KRT19     Keratin 19                            -1.1554  0.082243

MAP2K7    Mitogen-activated protein kinase      -1.1824  0.380596
          kinase 7

MKI67     Antigen identified by monoclonal     -39.6248   0.06399
          antibody Ki- 67

MT3       Metallothionein 3                     -1.6339  0.066675

MUC1      Mucin 1, cell surface associated      -1.4897  0.014666

NFYB      Nuclear transcription factor Y,       -1.3272  0.000844
          beta

NGF       Nerve growth factor (beta             -1.6339  0.066675
          polypeptide)

NGFR      Nerve growth factor receptor          -2.7798  0.000196

NME1      Non-metastatic cells 1, protein        1.0905  0.235201
          (NM23A) expressed in

PAPPA     Pregnancy-associated plasma           -1.6339  0.066675
          protein A, pappalysin 1

PGR       Progesterone receptor                 -1.6339  0.066675

PLAU      Plasminogen activator, urokinase       -1.129  0.425072

PTEN      Phosphatase and tensin homolog        -1.0534  0.264509

PTGS2     Prostaglandin-endoperoxide            -1.6339  0.066675
          synthase 2 (prostaglandin G/H
          synthase and cyclooxygenase)

RAC2      Ras-related C3 botulinum toxin        -1.6339  0.066675
          substrate 2 (rho family, small
          GTP binding protein Rac2)

RPL27     Ribosomal protein L27                  1.2527  0.067928

SCGB1D2   Secretoglobin, family 1D, member       -1.078  0.618955
          2

SCGB2A1   Secretoglobin, family 2A, member       1.6915  0.113076
          1

SERPINA3  Serpin peptidase inhibitor, clade      1.3119  0.061166
          A (alpha-1 antiproteinase,
          antitrypsin), member 3

SERPINB5  Serpin peptidase inhibitor, clade      1.2241  0.157399
          B (ovalbumin), member 5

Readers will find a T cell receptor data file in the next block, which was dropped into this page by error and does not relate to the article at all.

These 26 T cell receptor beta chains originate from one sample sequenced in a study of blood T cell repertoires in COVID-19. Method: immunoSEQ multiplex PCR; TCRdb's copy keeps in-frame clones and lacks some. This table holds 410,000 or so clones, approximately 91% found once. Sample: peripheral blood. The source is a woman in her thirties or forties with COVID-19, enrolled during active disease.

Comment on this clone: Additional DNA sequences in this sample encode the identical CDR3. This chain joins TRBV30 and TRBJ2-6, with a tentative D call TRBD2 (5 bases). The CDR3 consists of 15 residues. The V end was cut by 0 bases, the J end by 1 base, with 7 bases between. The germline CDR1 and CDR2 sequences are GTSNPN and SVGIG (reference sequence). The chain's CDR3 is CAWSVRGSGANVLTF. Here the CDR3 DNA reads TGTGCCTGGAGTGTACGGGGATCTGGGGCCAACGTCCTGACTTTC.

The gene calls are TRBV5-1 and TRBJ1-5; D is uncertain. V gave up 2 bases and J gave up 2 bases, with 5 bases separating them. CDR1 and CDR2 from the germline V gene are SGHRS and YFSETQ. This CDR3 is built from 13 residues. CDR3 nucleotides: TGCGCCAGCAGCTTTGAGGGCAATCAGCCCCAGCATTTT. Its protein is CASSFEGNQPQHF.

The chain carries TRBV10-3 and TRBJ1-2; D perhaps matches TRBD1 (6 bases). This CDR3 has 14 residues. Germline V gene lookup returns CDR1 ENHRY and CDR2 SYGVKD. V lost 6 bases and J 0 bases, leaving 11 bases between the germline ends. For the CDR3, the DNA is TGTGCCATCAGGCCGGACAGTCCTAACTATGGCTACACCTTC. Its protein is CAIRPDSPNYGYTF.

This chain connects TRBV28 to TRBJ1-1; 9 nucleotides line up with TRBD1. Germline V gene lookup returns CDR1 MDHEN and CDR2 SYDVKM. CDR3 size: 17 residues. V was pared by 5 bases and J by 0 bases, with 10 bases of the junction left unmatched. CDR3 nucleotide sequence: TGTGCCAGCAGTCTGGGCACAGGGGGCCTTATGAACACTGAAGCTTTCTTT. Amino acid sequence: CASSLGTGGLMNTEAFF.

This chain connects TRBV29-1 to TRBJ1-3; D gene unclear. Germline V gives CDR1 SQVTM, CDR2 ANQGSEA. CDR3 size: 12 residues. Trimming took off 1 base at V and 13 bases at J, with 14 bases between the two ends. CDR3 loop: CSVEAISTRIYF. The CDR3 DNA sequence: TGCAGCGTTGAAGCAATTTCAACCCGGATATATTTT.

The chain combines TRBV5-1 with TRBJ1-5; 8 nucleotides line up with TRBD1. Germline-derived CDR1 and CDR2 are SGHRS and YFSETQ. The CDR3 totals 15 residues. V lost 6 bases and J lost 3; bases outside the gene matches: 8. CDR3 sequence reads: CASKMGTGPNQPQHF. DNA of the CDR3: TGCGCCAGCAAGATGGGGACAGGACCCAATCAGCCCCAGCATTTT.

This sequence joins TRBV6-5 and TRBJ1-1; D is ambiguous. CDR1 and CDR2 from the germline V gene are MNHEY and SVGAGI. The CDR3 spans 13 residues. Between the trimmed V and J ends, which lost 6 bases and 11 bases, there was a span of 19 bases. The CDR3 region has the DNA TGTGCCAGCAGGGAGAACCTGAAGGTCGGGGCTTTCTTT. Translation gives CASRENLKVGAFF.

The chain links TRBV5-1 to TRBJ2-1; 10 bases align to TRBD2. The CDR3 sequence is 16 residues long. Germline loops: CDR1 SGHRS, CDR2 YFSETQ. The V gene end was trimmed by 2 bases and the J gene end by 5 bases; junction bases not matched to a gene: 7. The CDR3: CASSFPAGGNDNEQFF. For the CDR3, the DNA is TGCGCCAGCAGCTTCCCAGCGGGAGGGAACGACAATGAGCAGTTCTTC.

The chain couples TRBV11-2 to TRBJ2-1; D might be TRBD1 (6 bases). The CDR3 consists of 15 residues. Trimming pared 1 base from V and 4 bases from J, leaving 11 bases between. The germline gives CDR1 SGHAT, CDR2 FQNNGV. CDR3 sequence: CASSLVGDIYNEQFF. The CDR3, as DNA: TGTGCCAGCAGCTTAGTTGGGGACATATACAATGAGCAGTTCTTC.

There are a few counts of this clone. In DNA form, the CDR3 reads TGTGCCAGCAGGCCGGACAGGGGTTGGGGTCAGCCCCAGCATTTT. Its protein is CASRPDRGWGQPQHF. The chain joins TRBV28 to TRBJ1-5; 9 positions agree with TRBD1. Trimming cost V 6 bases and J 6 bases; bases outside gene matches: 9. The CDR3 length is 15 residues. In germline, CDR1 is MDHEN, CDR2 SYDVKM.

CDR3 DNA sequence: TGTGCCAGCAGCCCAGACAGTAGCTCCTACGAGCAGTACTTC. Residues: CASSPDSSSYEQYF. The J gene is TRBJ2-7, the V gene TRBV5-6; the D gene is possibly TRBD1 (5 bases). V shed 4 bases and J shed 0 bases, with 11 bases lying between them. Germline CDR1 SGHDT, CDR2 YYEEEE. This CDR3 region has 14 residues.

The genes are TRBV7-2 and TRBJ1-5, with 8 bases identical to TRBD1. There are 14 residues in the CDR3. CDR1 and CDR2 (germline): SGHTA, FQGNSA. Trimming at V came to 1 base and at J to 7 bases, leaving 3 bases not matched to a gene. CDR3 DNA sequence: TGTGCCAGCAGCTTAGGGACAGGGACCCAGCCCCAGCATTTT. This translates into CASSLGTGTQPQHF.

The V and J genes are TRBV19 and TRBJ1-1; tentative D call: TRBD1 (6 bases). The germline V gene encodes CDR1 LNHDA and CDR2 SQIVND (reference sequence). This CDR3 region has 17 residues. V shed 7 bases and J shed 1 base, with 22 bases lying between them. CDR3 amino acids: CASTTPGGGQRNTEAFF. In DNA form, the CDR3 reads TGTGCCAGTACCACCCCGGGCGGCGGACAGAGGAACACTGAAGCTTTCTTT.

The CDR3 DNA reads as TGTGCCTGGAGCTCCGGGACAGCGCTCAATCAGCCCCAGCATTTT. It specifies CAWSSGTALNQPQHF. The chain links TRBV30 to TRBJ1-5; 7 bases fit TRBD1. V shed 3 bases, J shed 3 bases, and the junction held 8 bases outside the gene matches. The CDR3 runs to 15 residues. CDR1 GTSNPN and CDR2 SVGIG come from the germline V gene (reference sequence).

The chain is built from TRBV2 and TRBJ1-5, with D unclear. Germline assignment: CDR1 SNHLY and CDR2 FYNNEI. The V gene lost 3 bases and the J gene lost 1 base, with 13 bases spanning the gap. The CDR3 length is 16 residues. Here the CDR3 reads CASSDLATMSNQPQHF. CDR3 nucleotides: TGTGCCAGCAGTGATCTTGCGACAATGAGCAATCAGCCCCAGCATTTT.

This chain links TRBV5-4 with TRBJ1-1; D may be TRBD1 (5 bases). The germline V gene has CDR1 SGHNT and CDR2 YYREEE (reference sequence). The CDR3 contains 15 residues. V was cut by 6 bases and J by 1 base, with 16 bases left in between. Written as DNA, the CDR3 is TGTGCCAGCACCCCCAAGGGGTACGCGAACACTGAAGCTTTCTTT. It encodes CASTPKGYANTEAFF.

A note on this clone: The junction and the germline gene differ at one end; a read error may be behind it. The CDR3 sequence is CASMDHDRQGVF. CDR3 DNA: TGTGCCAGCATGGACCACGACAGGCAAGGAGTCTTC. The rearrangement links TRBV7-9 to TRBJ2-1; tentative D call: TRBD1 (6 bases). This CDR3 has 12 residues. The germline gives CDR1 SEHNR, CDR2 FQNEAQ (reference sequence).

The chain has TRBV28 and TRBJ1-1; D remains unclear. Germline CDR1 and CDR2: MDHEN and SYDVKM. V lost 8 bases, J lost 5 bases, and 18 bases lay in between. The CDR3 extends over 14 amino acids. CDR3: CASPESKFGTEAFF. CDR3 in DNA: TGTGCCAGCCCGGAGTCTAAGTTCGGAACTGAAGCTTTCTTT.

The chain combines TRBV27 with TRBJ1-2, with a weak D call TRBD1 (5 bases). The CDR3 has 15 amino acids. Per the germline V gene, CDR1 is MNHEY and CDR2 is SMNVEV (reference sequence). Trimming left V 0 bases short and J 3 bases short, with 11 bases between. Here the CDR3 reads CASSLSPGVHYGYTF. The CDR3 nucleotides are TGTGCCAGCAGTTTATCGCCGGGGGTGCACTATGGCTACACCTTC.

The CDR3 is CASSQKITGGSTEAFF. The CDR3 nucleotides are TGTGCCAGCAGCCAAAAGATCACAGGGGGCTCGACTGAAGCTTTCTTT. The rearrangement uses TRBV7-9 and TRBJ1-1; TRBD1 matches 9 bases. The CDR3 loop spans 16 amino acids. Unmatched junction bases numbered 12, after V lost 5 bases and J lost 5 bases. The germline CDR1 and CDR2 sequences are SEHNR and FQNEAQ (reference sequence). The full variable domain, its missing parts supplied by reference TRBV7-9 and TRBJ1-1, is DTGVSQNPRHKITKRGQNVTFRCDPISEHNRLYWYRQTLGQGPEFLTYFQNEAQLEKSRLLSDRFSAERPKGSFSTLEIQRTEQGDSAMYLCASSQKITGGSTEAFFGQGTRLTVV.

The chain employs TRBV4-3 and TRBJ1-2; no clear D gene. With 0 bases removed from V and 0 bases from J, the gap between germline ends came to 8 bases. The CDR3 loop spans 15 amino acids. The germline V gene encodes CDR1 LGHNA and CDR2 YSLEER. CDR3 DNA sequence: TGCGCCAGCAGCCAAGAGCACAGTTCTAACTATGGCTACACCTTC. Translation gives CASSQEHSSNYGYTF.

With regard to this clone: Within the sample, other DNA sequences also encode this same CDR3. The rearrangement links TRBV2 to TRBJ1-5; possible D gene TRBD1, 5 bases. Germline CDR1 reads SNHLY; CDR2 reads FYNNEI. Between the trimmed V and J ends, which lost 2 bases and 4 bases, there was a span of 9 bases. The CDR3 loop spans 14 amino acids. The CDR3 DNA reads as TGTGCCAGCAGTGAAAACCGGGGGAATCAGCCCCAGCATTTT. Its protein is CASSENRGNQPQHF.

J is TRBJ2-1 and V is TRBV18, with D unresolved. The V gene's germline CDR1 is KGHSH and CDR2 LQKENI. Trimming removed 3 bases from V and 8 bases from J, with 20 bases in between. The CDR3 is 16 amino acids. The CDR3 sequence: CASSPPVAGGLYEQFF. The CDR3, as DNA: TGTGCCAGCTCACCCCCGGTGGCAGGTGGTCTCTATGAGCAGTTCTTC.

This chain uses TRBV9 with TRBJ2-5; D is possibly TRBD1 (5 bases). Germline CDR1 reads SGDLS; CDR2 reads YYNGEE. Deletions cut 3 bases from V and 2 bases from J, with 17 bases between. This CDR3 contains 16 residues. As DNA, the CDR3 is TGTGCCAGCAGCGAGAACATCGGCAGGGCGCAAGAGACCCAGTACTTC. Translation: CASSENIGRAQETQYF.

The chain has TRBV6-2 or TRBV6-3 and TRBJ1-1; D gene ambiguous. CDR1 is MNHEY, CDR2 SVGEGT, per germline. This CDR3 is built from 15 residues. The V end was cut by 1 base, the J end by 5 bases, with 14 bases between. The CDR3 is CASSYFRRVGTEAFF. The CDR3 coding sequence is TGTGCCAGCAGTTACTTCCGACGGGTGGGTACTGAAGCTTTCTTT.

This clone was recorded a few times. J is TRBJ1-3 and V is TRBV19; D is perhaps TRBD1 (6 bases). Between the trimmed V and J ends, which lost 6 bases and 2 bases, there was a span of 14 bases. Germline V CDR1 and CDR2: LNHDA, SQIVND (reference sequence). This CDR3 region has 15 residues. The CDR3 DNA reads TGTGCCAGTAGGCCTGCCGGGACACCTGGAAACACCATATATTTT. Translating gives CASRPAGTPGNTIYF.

SERPINE1  Serpin peptidase inhibitor, clade      1.2819  0.040936
          E (nexin, plasminogen activator
          inhibitor type 1), member 1

SLC7A5    Solute carrier family 7 (amino         1.2819  0.191025
          acid transporter light chain, L
          system), member 5

SPRR1B    Small proline-rich protein 1B         -4.9531  0.730958

STC2      Stanniocalcin 2                        1.8129  0.001576

TFF1      Trefoil factor 1                       1.4389  0.010301

TGFA      Transforming growth factor,           -1.1554  0.340467
          alpha

THBS1     Thrombospondin 1                      -1.1554  0.122357

THBS2     Thrombospondin 2                      -1.3272  0.025363

TIE1      Tyrosine kinase with                  -1.5245  0.089397
          immunoglobulin-like and EGF-like
          domains 1

TNFAIP2   Tumor necrosis factor,                -1.5966  0.018487
          alpha-induced protein 2

TOP2A     Topoisomerase (DNA) II alpha          -1.4224   0.00628
          170kDa

TP53      Tumor protein p53                     -1.3899  0.058272

VEGFA     Vascular endothelial growth            1.2241  0.041647
          factor A

B2M       Beta-2-microglobulin                 127.2628  0.667939

Supplemental Material, Table S1. qPCR array analysis of MCF-7F cells.
qPCR arrays of MCF-7F cells treated with either vehicle or 10[micro]M
DDT were run on samples isolated from three independent experiments
using triplicate Breast Cancer & Estrogen Signaling PCR Arrays.

Supplemental Material, Table S2. qPCR array of MCF-7 cells.

Gene              Description             Fold       p
symbol                                   Regulation  value
                                       (DDT/Veh)

AR        Androgen receptor                  0.73  0.0285

BAD       BCL2-associated agonist of         1.06  0.8421
          cell death

BAG1      BCL2-associated athanogene         0.59  0.1056

BCL2      B-cell CLL/lymphoma 2              3.00  0.0011

BCL2L2    BCL2-like 2                        1.22  0.4896

C3        Complement component 3             0.81  0.6753

CCNA1     Cyclin A1                          1.97  0.0444

CCNA2     Cyclin A2                          1.28  0.1708

CCND1     Cyclin D1                          2.28  0.0656

CCNE1     Cyclin E1                          0.81  0.2212

CD44      CD44 molecule (Indian blood        1.57  0.0736
          group)

CDH1      Cadherin 1, type 1,                0.76  0.0010
          E-cadherin (epithelial)

CDKN1A    Cyclin-dependent kinase            0.69  0.2083
          inhibitor 1A (p21, Cip1)

CDKN1B    Cyclin-dependent kinase            1.01  0.9595
          inhibitor 1B (p27, Kip1)

CDKN2A    Cyclin-dependent kinase            1.51  0.6186
          inhibitor 2A (melanoma,
          p16, inhibits CDK4)